The most common location for diffusers is either in the ceiling or at high level in a wall. Diffusers in these locations rely on introducing a supply of air to the room at a controlled temperature in such a way that it mixes with air from the room to produce an even, comfortable temperature in the occupied zone. For a cooling application, the diffuser must be selected so as to ensure the air stream 'sticks' to the ceiling (the coanda effect), for long enough to entrain and mix with air from the room, rather than the cold supply air immediately 'dumping' straight down from the diffuser without mixing.

Supply diffuser selection is equally important in heating to avoid the warm supply air stratifying and remaining at a high level where it will not heat the occupied zone. It is necessary to introduce warm air at a high enough velocity to reach a wall or collide with the air stream from an adjacent diffuser, forcing the warm air down into the occupied space.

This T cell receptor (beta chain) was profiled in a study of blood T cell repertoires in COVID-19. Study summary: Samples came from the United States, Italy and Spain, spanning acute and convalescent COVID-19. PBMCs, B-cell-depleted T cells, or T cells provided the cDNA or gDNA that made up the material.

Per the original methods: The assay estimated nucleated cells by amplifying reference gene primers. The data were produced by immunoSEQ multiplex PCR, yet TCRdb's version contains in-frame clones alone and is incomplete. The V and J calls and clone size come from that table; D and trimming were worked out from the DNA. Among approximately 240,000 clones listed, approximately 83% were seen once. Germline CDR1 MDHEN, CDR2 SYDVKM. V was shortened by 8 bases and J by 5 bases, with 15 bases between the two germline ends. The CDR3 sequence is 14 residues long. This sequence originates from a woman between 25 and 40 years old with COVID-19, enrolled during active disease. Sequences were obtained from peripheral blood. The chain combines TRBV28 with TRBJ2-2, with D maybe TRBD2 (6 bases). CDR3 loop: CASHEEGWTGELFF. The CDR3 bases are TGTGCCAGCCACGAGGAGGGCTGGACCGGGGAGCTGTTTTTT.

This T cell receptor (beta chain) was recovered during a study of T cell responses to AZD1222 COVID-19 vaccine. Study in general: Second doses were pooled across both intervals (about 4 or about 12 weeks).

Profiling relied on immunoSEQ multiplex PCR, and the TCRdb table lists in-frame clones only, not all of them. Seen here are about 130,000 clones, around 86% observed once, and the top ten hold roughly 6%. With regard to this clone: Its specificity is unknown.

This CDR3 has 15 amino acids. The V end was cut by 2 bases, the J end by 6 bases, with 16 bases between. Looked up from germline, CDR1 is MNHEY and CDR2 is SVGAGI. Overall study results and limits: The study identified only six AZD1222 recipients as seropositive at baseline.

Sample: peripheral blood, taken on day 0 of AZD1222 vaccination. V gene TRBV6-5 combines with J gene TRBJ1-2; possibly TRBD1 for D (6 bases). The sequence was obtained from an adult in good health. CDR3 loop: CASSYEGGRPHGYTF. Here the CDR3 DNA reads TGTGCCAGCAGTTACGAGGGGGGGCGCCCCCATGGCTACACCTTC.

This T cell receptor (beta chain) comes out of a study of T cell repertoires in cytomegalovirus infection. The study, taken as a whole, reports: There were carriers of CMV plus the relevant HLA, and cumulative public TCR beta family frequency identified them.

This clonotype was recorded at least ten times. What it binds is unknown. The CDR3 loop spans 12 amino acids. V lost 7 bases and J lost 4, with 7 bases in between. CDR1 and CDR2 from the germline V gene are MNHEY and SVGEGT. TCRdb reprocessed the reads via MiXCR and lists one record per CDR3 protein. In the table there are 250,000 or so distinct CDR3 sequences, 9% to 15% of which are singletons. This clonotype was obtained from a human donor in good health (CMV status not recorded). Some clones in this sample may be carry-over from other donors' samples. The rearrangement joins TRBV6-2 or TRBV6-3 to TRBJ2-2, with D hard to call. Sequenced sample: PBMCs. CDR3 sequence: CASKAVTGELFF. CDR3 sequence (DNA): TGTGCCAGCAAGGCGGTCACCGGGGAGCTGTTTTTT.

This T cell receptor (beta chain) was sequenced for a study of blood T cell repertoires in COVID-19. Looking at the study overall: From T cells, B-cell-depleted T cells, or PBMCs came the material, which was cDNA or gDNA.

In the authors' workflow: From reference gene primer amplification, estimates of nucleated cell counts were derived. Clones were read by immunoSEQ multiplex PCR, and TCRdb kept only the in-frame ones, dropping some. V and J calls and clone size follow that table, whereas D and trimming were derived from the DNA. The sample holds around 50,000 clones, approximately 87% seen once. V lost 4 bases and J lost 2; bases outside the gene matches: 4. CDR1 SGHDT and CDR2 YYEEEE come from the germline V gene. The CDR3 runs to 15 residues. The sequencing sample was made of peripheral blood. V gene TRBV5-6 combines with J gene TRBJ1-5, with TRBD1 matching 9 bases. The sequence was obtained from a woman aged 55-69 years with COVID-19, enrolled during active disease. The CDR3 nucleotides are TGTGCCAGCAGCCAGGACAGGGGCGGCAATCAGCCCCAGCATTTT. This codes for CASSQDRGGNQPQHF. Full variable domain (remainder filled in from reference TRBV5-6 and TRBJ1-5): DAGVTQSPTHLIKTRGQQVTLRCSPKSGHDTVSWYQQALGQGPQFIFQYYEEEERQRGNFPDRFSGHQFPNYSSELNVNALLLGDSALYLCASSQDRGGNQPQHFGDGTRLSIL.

The selection of diffusers involves choosing the number and arrangement of the correct type and size for the volume of air that needs to be supplied to the space. It is important to have the correct 'throw', that is, the distance from the diffuser at which the velocity of the air has reduced to a standard value, and to ensure the selected diffuser does not have an excessive pressure drop or produce too much noise.

Since heating and cooling applications have conflicting air-distribution requirements, and most diffusers are used for both heating and cooling at different times, the process is inevitably a compromise.

The two most common types of diffuser for ceiling applications are the square, (also known as the louvre-face, or multi-cone diffuser), and the slot diffuser.

The louvre-face diffuser consists of angled slats which direct the air. They are suitable for rooms with moderate heating and cooling loads.

The slot diffuser is a linear element consisting of one or more slots. Each slot usually contains moveable blades which can direct the air and provide the ability to adjust the direction of discharge during commissioning to obtain the best performance. Slot diffusers can handle slightly higher loads than louvre-face models.